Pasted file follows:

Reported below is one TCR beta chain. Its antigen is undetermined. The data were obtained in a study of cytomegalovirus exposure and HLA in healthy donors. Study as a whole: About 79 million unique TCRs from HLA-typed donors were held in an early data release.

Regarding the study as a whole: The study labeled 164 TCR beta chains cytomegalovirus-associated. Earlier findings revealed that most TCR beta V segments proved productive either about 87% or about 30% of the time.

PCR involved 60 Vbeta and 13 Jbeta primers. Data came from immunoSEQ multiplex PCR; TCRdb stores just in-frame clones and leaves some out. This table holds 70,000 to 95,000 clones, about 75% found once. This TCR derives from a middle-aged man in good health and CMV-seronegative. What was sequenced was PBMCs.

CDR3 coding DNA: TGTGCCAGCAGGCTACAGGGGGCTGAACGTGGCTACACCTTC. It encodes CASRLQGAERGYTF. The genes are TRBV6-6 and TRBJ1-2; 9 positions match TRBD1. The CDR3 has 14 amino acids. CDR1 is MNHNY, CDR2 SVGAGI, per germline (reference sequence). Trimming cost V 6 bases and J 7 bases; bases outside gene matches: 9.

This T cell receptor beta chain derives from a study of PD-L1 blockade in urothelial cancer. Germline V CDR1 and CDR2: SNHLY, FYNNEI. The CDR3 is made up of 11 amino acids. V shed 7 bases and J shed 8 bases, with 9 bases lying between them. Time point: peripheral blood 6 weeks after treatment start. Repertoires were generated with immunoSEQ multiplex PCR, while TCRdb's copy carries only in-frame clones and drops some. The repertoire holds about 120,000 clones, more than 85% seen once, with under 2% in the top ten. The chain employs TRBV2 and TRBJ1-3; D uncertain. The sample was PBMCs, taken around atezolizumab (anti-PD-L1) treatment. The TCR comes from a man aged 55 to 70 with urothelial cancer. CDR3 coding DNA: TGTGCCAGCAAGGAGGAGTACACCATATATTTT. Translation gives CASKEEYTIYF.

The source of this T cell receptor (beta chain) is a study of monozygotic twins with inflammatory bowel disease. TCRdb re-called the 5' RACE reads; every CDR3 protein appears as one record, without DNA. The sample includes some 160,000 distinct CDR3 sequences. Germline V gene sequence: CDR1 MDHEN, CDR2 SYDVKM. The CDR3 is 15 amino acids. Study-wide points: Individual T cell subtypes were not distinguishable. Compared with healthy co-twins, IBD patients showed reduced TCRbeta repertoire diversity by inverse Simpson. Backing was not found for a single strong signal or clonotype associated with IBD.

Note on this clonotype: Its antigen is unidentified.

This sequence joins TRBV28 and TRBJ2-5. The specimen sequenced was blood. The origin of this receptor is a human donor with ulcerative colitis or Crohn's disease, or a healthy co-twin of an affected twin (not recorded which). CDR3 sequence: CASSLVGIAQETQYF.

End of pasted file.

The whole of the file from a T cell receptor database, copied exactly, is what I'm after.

Reported below is one TCR beta chain. Its antigen is undetermined. The data were obtained in a study of cytomegalovirus exposure and HLA in healthy donors. Study as a whole: About 79 million unique TCRs from HLA-typed donors were held in an early data release.

Regarding the study as a whole: The study labeled 164 TCR beta chains cytomegalovirus-associated. Earlier findings revealed that most TCR beta V segments proved productive either about 87% or about 30% of the time.

PCR involved 60 Vbeta and 13 Jbeta primers. Data came from immunoSEQ multiplex PCR; TCRdb stores just in-frame clones and leaves some out. This table holds 70,000 to 95,000 clones, about 75% found once. This TCR derives from a middle-aged man in good health and CMV-seronegative. What was sequenced was PBMCs.

CDR3 coding DNA: TGTGCCAGCAGGCTACAGGGGGCTGAACGTGGCTACACCTTC. It encodes CASRLQGAERGYTF. The genes are TRBV6-6 and TRBJ1-2; 9 positions match TRBD1. The CDR3 has 14 amino acids. CDR1 is MNHNY, CDR2 SVGAGI, per germline (reference sequence). Trimming cost V 6 bases and J 7 bases; bases outside gene matches: 9.

This T cell receptor beta chain derives from a study of PD-L1 blockade in urothelial cancer. Germline V CDR1 and CDR2: SNHLY, FYNNEI. The CDR3 is made up of 11 amino acids. V shed 7 bases and J shed 8 bases, with 9 bases lying between them. Time point: peripheral blood 6 weeks after treatment start. Repertoires were generated with immunoSEQ multiplex PCR, while TCRdb's copy carries only in-frame clones and drops some. The repertoire holds about 120,000 clones, more than 85% seen once, with under 2% in the top ten. The chain employs TRBV2 and TRBJ1-3; D uncertain. The sample was PBMCs, taken around atezolizumab (anti-PD-L1) treatment. The TCR comes from a man aged 55 to 70 with urothelial cancer. CDR3 coding DNA: TGTGCCAGCAAGGAGGAGTACACCATATATTTT. Translation gives CASKEEYTIYF.

The source of this T cell receptor (beta chain) is a study of monozygotic twins with inflammatory bowel disease. TCRdb re-called the 5' RACE reads; every CDR3 protein appears as one record, without DNA. The sample includes some 160,000 distinct CDR3 sequences. Germline V gene sequence: CDR1 MDHEN, CDR2 SYDVKM. The CDR3 is 15 amino acids. Study-wide points: Individual T cell subtypes were not distinguishable. Compared with healthy co-twins, IBD patients showed reduced TCRbeta repertoire diversity by inverse Simpson. Backing was not found for a single strong signal or clonotype associated with IBD.

Note on this clonotype: Its antigen is unidentified.

This sequence joins TRBV28 and TRBJ2-5. The specimen sequenced was blood. The origin of this receptor is a human donor with ulcerative colitis or Crohn's disease, or a healthy co-twin of an affected twin (not recorded which). CDR3 sequence: CASSLVGIAQETQYF.